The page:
Beckman, John 1967–

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Beckman, John 1967–

PERSONAL: Born 1967, in IA. Education: University of Iowa, B.A. (with honors), 1990; University of California, Davis, M.A., 1994, Ph.D., 2000.

ADDRESSES: Office—English Department, U.S. Naval Academy, 107 Maryland Ave., Annapolis, MD 21402-5044. E-mail[email protected]

CAREER: Educator, writer. Taught English literature at universities in Poland, France, and CA. United States Naval Academy, Annapolis, MD, assistant professor of English.

WRITINGS:

The Winter Zoo (novel), Henry Holt (New York, NY), 2002.

Also contributor of short fiction to periodicals, including McSweeney's Quarterly and Book magazine; contributor of short fiction to anthologies, including Wild East: Stories from the Last Frontier, edited by Boris Fishman, Random House (New York, NY), 2004.

SIDELIGHTS: John Beckman's debut novel, The Winter Zoo, is set in Krakow, Poland, a city to which the novel's protagonist, Gurney, an American and recent college graduate, has fled. What Gurney is fleeing is responsibility in the form of a girlfriend and a new baby. Gurney travels to Poland to stay with his cousin Jane for a time, and over the course of the next three months has adventures both high and low with his cousin and a cast of other expatriate friends. Part of the driving force of the plot is Gurney's sexual attraction for his cousin, and she loses no time in initiating Gurney in all the pleasures Krakow might have to offer, including herself. Meanwhile, Gurney finds work in a casino to support his adventure.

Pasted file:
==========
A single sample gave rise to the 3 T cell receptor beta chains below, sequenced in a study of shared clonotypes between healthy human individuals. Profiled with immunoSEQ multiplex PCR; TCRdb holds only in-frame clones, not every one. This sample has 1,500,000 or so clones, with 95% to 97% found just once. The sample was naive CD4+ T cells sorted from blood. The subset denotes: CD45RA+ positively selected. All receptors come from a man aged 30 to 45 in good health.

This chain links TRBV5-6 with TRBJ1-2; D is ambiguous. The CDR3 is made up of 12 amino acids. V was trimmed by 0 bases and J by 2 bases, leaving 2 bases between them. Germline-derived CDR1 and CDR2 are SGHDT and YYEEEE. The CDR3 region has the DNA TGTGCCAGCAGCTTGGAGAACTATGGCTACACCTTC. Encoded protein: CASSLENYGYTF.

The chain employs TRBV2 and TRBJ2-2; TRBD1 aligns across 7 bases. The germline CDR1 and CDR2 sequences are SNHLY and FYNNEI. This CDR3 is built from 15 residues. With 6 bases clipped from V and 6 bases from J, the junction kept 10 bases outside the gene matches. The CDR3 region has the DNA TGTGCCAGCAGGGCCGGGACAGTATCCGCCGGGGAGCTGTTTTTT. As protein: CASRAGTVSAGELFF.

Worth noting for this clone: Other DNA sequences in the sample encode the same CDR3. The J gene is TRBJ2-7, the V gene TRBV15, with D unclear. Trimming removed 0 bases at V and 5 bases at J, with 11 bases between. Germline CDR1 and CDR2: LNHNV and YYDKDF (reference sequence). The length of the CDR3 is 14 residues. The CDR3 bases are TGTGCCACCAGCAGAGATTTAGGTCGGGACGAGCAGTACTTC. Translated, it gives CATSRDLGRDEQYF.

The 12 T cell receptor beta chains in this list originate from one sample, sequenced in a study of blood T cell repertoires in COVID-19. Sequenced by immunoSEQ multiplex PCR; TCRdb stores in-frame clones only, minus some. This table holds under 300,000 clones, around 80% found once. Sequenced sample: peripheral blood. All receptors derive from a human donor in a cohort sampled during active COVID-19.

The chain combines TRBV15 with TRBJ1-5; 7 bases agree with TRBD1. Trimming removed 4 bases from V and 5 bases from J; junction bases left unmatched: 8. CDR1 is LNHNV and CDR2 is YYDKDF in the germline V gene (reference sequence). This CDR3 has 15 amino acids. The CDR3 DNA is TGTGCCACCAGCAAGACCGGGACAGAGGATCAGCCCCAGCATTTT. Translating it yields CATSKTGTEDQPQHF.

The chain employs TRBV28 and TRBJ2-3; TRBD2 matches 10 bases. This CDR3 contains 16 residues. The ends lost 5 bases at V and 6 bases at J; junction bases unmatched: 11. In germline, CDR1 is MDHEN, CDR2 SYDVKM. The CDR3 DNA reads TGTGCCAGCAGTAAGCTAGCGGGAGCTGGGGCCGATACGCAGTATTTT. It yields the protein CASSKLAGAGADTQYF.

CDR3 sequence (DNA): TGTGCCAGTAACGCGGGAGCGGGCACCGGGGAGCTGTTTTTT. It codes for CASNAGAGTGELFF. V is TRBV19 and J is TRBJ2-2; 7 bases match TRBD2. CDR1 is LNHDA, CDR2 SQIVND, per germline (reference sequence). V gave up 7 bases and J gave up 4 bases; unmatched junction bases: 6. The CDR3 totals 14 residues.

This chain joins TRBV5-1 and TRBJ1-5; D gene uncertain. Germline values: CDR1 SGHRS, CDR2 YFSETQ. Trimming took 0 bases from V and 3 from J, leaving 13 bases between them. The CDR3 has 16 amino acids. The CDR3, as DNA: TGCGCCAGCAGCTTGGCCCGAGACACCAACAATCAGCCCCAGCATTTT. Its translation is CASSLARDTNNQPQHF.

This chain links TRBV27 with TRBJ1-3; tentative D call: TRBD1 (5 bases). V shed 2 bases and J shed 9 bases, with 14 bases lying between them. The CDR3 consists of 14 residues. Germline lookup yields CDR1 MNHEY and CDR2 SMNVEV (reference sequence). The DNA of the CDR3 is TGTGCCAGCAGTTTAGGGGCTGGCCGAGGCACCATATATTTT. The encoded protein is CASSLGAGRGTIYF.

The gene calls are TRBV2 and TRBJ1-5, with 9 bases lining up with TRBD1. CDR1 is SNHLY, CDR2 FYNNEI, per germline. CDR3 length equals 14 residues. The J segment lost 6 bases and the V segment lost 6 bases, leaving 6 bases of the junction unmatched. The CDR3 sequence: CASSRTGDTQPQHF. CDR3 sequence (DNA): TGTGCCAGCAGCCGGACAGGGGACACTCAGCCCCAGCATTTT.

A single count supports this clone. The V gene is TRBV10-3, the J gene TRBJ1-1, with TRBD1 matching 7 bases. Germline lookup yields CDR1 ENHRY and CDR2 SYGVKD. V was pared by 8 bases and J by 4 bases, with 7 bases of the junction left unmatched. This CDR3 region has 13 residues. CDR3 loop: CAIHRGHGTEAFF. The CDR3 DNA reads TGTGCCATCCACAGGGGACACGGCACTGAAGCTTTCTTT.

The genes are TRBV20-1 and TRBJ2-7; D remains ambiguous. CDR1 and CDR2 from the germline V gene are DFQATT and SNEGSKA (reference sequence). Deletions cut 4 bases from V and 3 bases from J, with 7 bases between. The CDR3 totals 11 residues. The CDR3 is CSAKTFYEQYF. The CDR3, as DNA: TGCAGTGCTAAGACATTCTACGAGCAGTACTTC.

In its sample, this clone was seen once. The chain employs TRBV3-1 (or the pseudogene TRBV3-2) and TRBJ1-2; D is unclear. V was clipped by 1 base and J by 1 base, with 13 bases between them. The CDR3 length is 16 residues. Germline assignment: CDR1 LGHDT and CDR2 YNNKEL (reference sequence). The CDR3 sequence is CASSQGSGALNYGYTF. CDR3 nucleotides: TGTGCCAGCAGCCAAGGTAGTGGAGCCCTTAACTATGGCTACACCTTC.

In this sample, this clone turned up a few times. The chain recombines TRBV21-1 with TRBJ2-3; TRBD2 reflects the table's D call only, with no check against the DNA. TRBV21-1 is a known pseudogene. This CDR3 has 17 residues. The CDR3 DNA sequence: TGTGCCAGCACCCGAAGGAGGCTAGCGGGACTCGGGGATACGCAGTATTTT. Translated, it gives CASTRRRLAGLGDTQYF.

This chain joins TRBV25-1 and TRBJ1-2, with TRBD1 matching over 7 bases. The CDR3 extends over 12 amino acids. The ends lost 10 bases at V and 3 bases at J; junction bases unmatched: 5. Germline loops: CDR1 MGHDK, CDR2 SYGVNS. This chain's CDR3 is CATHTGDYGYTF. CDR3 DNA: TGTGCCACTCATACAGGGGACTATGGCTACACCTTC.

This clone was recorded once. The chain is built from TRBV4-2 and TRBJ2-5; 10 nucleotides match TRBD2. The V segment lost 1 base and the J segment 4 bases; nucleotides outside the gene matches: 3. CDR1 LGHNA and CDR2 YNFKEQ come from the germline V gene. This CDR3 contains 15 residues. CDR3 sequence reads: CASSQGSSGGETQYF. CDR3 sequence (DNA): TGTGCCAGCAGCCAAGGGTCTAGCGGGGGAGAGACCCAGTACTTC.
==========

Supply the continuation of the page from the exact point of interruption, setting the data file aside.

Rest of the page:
Beckman's novel earned mostly positive reviews. For example, a Kirkus Reviews critic called the novel an "intense, unsettling debut," further noting that it is a "potent and deeply disturbing portrayal of innocence destroyed and corruption rampant." Although a reviewer for Publishers Weekly complained of a lack of structure in the book, a more positive assessment came from Time magazine contributor Lev Grossman, who wrote: "What makes the novel work is that Beck-man's Cracow has two faces, comic and tragic." Further praise came from Nation critic Eliot Boren-stein who felt it was a "testament to Beckman's tal-ent" that he could make the reader like and identify with Gurney, who has abandoned his newborn child and is having an incestuous affair with his cousin. Borenstein went on to note that Beckman's novel does "an admirable job of bringing together the aimlessness of the American characters with the jaded perspective of their Polish hosts, while continually calling into question the ethics of their interactions, both personal and economic."

Beckman told CA: "I started writing at about age eleven, when I told my father (a psychologist) that I wanted to become a writer. He responded by making it one of my summer jobs. I had to sit in my room for five hours a week and, well, ideally, write. The experience was shocking, as anyone who has ever had to write can imagine, but when I had eventually gotten over the loneliness, despair, helplessness, anger, self-pity—all the stages of death and dying that the empty page bounces back—characters, situations, and all of this hot lava began to pump forth in fits and starts. Eventually what I was writing reminded me, remotely, of all the stories I loved to read. For all my struggles I realized writing was the kind of work I really could enjoy. In my late teens it became a regular practice, and when I was still doing it regularly well into my thirties I knew it was something I would always do. The blank page can still look terrifying, of course, but at least I know it's a temporary condition. Most often I'm in the middle of some big stormy project and it's all I can do to batten down the hatches.